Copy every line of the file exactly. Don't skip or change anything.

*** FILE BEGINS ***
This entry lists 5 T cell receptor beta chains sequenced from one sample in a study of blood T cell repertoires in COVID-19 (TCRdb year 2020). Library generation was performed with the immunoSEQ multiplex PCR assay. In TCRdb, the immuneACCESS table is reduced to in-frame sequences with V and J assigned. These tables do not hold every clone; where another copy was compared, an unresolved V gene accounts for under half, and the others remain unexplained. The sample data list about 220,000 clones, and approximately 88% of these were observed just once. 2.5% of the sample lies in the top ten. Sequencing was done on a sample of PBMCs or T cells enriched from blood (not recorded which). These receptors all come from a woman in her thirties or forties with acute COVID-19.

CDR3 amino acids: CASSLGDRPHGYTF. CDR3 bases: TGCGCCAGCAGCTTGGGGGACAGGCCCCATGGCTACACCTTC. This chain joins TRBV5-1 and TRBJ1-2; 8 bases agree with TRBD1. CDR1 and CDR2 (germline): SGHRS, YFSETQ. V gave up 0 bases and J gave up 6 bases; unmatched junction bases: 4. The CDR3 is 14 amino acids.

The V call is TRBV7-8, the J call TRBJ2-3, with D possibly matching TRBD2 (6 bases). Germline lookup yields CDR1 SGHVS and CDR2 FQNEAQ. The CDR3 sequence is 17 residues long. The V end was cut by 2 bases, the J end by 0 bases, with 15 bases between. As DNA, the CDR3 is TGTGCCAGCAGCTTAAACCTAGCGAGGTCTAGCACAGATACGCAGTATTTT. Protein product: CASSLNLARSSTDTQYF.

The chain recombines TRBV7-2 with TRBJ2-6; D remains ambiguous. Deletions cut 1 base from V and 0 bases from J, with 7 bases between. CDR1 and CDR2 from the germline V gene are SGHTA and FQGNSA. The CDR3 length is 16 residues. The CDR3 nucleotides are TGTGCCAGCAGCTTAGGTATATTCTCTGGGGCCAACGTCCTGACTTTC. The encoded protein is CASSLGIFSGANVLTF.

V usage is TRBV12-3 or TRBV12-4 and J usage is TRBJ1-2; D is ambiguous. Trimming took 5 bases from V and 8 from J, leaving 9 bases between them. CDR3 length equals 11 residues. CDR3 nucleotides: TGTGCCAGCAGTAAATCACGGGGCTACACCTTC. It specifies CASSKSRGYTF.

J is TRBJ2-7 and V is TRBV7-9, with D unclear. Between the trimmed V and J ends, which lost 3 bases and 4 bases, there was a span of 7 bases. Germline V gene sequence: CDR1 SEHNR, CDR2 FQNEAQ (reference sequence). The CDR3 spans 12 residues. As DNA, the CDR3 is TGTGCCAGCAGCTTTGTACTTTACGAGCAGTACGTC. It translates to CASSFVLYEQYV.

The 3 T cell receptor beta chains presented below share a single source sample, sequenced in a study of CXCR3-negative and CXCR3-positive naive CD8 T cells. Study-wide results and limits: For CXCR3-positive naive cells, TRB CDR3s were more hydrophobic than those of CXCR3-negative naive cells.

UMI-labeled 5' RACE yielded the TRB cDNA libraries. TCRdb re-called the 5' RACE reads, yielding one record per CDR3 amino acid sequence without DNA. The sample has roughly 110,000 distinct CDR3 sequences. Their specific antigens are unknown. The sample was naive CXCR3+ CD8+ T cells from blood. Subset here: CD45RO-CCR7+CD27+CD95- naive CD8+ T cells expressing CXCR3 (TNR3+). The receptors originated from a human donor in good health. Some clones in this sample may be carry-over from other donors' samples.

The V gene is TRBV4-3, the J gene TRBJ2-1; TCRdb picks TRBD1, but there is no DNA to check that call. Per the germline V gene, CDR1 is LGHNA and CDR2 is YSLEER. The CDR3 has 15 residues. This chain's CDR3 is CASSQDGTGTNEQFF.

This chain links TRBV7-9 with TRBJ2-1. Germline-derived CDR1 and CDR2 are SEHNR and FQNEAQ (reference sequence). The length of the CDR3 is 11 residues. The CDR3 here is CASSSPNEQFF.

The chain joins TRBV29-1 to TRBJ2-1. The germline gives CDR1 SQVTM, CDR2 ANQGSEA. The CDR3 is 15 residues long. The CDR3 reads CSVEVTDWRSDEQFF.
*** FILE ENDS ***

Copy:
This entry lists 5 T cell receptor beta chains sequenced from one sample in a study of blood T cell repertoires in COVID-19 (TCRdb year 2020). Library generation was performed with the immunoSEQ multiplex PCR assay. In TCRdb, the immuneACCESS table is reduced to in-frame sequences with V and J assigned. These tables do not hold every clone; where another copy was compared, an unresolved V gene accounts for under half, and the others remain unexplained. The sample data list about 220,000 clones, and approximately 88% of these were observed just once. 2.5% of the sample lies in the top ten. Sequencing was done on a sample of PBMCs or T cells enriched from blood (not recorded which). These receptors all come from a woman in her thirties or forties with acute COVID-19.

CDR3 amino acids: CASSLGDRPHGYTF. CDR3 bases: TGCGCCAGCAGCTTGGGGGACAGGCCCCATGGCTACACCTTC. This chain joins TRBV5-1 and TRBJ1-2; 8 bases agree with TRBD1. CDR1 and CDR2 (germline): SGHRS, YFSETQ. V gave up 0 bases and J gave up 6 bases; unmatched junction bases: 4. The CDR3 is 14 amino acids.

The V call is TRBV7-8, the J call TRBJ2-3, with D possibly matching TRBD2 (6 bases). Germline lookup yields CDR1 SGHVS and CDR2 FQNEAQ. The CDR3 sequence is 17 residues long. The V end was cut by 2 bases, the J end by 0 bases, with 15 bases between. As DNA, the CDR3 is TGTGCCAGCAGCTTAAACCTAGCGAGGTCTAGCACAGATACGCAGTATTTT. Protein product: CASSLNLARSSTDTQYF.

The chain recombines TRBV7-2 with TRBJ2-6; D remains ambiguous. Deletions cut 1 base from V and 0 bases from J, with 7 bases between. CDR1 and CDR2 from the germline V gene are SGHTA and FQGNSA. The CDR3 length is 16 residues. The CDR3 nucleotides are TGTGCCAGCAGCTTAGGTATATTCTCTGGGGCCAACGTCCTGACTTTC. The encoded protein is CASSLGIFSGANVLTF.

V usage is TRBV12-3 or TRBV12-4 and J usage is TRBJ1-2; D is ambiguous. Trimming took 5 bases from V and 8 from J, leaving 9 bases between them. CDR3 length equals 11 residues. CDR3 nucleotides: TGTGCCAGCAGTAAATCACGGGGCTACACCTTC. It specifies CASSKSRGYTF.

J is TRBJ2-7 and V is TRBV7-9, with D unclear. Between the trimmed V and J ends, which lost 3 bases and 4 bases, there was a span of 7 bases. Germline V gene sequence: CDR1 SEHNR, CDR2 FQNEAQ (reference sequence). The CDR3 spans 12 residues. As DNA, the CDR3 is TGTGCCAGCAGCTTTGTACTTTACGAGCAGTACGTC. It translates to CASSFVLYEQYV.

The 3 T cell receptor beta chains presented below share a single source sample, sequenced in a study of CXCR3-negative and CXCR3-positive naive CD8 T cells. Study-wide results and limits: For CXCR3-positive naive cells, TRB CDR3s were more hydrophobic than those of CXCR3-negative naive cells.

UMI-labeled 5' RACE yielded the TRB cDNA libraries. TCRdb re-called the 5' RACE reads, yielding one record per CDR3 amino acid sequence without DNA. The sample has roughly 110,000 distinct CDR3 sequences. Their specific antigens are unknown. The sample was naive CXCR3+ CD8+ T cells from blood. Subset here: CD45RO-CCR7+CD27+CD95- naive CD8+ T cells expressing CXCR3 (TNR3+). The receptors originated from a human donor in good health. Some clones in this sample may be carry-over from other donors' samples.

The V gene is TRBV4-3, the J gene TRBJ2-1; TCRdb picks TRBD1, but there is no DNA to check that call. Per the germline V gene, CDR1 is LGHNA and CDR2 is YSLEER. The CDR3 has 15 residues. This chain's CDR3 is CASSQDGTGTNEQFF.

This chain links TRBV7-9 with TRBJ2-1. Germline-derived CDR1 and CDR2 are SEHNR and FQNEAQ (reference sequence). The length of the CDR3 is 11 residues. The CDR3 here is CASSSPNEQFF.

The chain joins TRBV29-1 to TRBJ2-1. The germline gives CDR1 SQVTM, CDR2 ANQGSEA. The CDR3 is 15 residues long. The CDR3 reads CSVEVTDWRSDEQFF.